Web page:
Monday, July 21, 2008
To understand the difference between marketing & sales, one has to first understand what is marketing & what is Sales, which I am afraid, is not something that can be talked about in such a limited space and time. Therefore, I am trying to give below an outline of what constitutes marketing – its old and new concepts, and what constitutes sales.
According to Prof. Philip Kotler (the unquestionable Guru of Marketing until recently when he was dethroned by new age experts like CK Prahalad, Jagadish Seth, Nirmalya Kumar, W. Chan Kim, Jerry Wind and likes), Sales is something you do to push whatever you have produced to the customers; while marketing is a pull strategy where you attract customers to come and buy from you by creating a product which actually satisfy their needs (understanding the customer need and creating a product to meet that need). Marketing is, therefore, a Pull Strategy while sales is always a Push Strategy.
According to traditional concept of Marketing as propagated by Kotler, it consists of 4Ps:
1. Product – the actual offering
2. Price – at what price it is offered
3. Place – where it will be available and how (distribution, etc)
4. Promotion – advertisement, PR, etc
Though this 4P concept has formed the beginning of marketing as an art and science in modern world, the new breed of marketing gurus and expert has, quite rightly, asked a few difficult questions about this definition. Of these, the most important ones are;
1. Where is the “customer” in the definition?
2. How can one talk about price without understanding cost?
3. Is not competition important for all marketing decisions?
4. What about competencies that one has picked up over the period of time?
Faced by such challenges, Kotler created a new framework - holistic marketing – focusing on “whole consumption chain, the life-space of the customer and the surrounding competitive environment.” He, therefore, converted his 4Ps into 4Cs:
1. Customer Value
2. Customer Costs
3. Customer Convenience
4. Customer communication
If you notice carefully, in all these definitions of marketing, the emphasis is always on “Product” and not on “Services”. In fact, Services Marketing was considered a completely new discipline until CK Prahalad along with Venkat Ramaswamy, proved in their classic “The Future of Competition” that the product and service definitions are a passé. They said that Marketing lies in competitive advantage through meaningful customer experience. That means companies should innovate a process that enables every customer to create the product or service experience she wants (customer co-creation). Think of I-Pod.
Prof. Jadish Seth has a completely different view on what marketing should be in the present day’s context. He advises the marketing departments to do away with their old wisdom, and instead expand its role. So far companies’ marketing departments have focused on only one stakeholder – the customer; but now they should focus on 6 more. Here are the 7 new stakeholders of marketing as per Prof. Seth
4. The community within which the company exists
5. The suppliers
6. The media
7. The government
The ultimate result that a marketer looks for at the end of her marketing exercise is how excited she could make her customers about her offerings (product and/or services) and how she could convert that excitement to actual money terms. The moment a customer has taken her wallet out and handed over her cash or credit card, the sales take place.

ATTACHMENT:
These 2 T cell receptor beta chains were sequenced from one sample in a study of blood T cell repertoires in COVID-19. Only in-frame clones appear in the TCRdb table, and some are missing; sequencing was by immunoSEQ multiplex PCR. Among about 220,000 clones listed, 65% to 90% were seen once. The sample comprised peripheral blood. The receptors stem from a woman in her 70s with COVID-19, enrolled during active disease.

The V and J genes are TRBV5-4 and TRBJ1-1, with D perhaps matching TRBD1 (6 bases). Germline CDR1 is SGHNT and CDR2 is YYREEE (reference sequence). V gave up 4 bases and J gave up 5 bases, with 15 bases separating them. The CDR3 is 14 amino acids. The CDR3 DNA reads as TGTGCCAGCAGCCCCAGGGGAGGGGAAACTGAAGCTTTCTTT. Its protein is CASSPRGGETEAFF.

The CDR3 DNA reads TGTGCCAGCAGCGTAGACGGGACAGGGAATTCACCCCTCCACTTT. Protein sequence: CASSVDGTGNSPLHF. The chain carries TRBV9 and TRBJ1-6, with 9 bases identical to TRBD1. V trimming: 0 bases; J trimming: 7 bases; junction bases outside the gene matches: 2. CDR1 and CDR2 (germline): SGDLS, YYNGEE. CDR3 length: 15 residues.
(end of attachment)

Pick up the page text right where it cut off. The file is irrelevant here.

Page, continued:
If you keenly notice this whole cycle you will understand that marketing and sales should be discussed together and not as silos, though one concept of marketing is that it should make sales redundant.
Wednesday, July 9, 2008
There are 2 new things happening at SMART Ideas, 2 very exciting things actually.
SMART Ideas is bridging the gap between a PE fund and some truly deserving companies who need the right financial support to leapfrog to the next level.
SMART Ideas is also collaborating with a Finance WizKid and budding entrepreneur Anand Kumar, who will give training on various Financial Modeling and teach all finance & non-finance professional on how to effectively use spreadsheet to build plans and interpret a Fin Model.
Investment @ SMART Ideas
We at SMART Ideas would like to hear from entrepreneurs who have successful business models and would like to replicate the model beyond known territories. SMART Ideas represents a newly launched Indian Innovation (technical & nontechnical) PE fund which is looking for investing with such innovative companies with replicable models.
Please send details to me at email@example.com
Financial Modeling & Training
Is financial modeling a dreadful word for you? Are you thinking of letting go the greatest offer in your life because you are scared of financial modeling? Or, are you among those who never thought a trainee’s job at the multinational bank will be to play with numbers on an excel spread-sheet? Or, may be you are that young executive at a retail or fmcg or IT or Real estate company, who is lagging behind in career only because you don’t understand those numbers?
Trust me they are not as difficult as they look. You only have to learn what to look for and how.
There are many big companies across the globe who spend a fortune getting financial modeling experts teaching their people some funda or too; but the bad news is that there is no such experts available in India. The nearest you can get one is in Singapore.
But the good news is that Anand Kumar, a Finance expert with several years of experience with some of the finest finance companies in the world and a good friend of mine, has come forward to help and train any and every body to make them finance savvy. Initially he is going to operate from 3 different locations – Gurgaon, Mumbai & Bangalore. And he has chosen the platform at SMART Ideas to get the ball rolling.
See this space for some more info on this.